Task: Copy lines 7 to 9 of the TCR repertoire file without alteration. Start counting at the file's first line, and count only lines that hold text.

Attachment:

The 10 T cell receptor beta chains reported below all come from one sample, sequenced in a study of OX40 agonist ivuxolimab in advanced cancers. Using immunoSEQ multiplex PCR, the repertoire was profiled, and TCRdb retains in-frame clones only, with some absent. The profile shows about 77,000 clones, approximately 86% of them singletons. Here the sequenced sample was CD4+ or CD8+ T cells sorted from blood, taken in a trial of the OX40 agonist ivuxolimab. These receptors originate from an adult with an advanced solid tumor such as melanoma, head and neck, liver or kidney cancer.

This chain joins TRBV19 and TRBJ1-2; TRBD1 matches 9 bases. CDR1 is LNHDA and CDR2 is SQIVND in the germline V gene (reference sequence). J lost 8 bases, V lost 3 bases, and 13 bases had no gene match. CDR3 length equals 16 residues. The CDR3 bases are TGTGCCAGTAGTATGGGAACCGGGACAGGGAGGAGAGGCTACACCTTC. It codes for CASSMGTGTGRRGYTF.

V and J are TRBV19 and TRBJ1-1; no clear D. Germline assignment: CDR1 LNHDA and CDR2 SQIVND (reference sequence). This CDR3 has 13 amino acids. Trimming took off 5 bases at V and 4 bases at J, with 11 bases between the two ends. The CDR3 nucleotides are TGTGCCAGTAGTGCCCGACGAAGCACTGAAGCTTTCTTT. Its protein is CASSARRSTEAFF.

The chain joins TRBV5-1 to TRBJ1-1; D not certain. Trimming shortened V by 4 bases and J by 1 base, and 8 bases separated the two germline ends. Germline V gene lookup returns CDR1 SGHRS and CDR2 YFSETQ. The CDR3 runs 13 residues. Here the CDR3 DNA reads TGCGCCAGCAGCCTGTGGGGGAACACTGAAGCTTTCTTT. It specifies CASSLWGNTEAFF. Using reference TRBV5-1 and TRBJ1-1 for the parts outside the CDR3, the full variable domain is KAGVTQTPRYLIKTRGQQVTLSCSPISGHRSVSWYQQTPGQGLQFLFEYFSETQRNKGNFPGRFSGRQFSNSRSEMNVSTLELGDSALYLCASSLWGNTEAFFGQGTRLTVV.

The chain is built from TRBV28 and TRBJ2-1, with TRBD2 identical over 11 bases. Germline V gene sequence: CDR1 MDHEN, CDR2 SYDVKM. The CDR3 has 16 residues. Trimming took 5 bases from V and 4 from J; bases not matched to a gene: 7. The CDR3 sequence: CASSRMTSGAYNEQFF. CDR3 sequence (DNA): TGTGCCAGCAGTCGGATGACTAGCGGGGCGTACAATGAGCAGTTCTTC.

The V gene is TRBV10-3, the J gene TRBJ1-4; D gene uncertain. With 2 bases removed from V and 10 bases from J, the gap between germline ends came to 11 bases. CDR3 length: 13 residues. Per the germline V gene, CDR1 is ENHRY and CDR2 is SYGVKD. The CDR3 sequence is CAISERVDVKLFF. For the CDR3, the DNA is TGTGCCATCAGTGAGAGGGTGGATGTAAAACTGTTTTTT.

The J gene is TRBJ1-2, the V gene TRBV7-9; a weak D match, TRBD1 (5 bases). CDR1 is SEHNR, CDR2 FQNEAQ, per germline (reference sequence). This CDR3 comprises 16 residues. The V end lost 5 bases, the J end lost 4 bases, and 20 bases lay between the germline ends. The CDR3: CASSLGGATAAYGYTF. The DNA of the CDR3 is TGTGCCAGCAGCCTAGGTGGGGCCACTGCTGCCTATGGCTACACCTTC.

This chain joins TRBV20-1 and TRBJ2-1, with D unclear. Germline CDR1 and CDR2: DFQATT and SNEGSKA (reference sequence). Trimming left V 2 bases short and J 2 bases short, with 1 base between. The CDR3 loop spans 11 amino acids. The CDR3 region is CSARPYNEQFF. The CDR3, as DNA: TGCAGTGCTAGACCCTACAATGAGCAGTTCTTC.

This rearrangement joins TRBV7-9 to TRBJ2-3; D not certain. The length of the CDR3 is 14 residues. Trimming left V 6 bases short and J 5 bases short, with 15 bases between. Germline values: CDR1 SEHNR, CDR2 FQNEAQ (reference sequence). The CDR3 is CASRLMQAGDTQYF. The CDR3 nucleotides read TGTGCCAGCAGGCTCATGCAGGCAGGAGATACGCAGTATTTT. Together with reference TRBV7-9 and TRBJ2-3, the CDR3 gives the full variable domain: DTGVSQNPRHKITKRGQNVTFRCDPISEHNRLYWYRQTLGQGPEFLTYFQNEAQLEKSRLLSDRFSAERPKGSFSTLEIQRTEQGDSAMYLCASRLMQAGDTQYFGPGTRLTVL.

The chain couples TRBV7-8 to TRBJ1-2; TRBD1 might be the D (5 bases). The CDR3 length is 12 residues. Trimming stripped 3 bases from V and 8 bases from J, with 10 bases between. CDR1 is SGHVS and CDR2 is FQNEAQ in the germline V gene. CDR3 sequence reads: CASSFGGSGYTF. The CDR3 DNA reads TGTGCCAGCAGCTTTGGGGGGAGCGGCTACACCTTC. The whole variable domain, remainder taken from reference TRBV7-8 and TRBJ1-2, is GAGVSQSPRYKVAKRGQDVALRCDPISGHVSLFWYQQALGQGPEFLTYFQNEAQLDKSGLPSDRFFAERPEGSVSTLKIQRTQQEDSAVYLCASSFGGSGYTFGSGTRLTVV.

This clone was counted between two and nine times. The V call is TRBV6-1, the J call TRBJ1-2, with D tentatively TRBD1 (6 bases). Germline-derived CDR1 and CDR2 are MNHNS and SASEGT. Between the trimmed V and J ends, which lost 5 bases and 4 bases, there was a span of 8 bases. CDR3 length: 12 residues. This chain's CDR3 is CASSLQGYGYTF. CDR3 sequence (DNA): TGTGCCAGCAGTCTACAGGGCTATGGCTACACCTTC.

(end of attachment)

The J gene is TRBJ1-2, the V gene TRBV7-9; a weak D match, TRBD1 (5 bases). CDR1 is SEHNR, CDR2 FQNEAQ, per germline (reference sequence). This CDR3 comprises 16 residues. The V end lost 5 bases, the J end lost 4 bases, and 20 bases lay between the germline ends. The CDR3: CASSLGGATAAYGYTF. The DNA of the CDR3 is TGTGCCAGCAGCCTAGGTGGGGCCACTGCTGCCTATGGCTACACCTTC.

This chain joins TRBV20-1 and TRBJ2-1, with D unclear. Germline CDR1 and CDR2: DFQATT and SNEGSKA (reference sequence). Trimming left V 2 bases short and J 2 bases short, with 1 base between. The CDR3 loop spans 11 amino acids. The CDR3 region is CSARPYNEQFF. The CDR3, as DNA: TGCAGTGCTAGACCCTACAATGAGCAGTTCTTC.

This rearrangement joins TRBV7-9 to TRBJ2-3; D not certain. The length of the CDR3 is 14 residues. Trimming left V 6 bases short and J 5 bases short, with 15 bases between. Germline values: CDR1 SEHNR, CDR2 FQNEAQ (reference sequence). The CDR3 is CASRLMQAGDTQYF. The CDR3 nucleotides read TGTGCCAGCAGGCTCATGCAGGCAGGAGATACGCAGTATTTT. Together with reference TRBV7-9 and TRBJ2-3, the CDR3 gives the full variable domain: DTGVSQNPRHKITKRGQNVTFRCDPISEHNRLYWYRQTLGQGPEFLTYFQNEAQLEKSRLLSDRFSAERPKGSFSTLEIQRTEQGDSAMYLCASRLMQAGDTQYFGPGTRLTVL.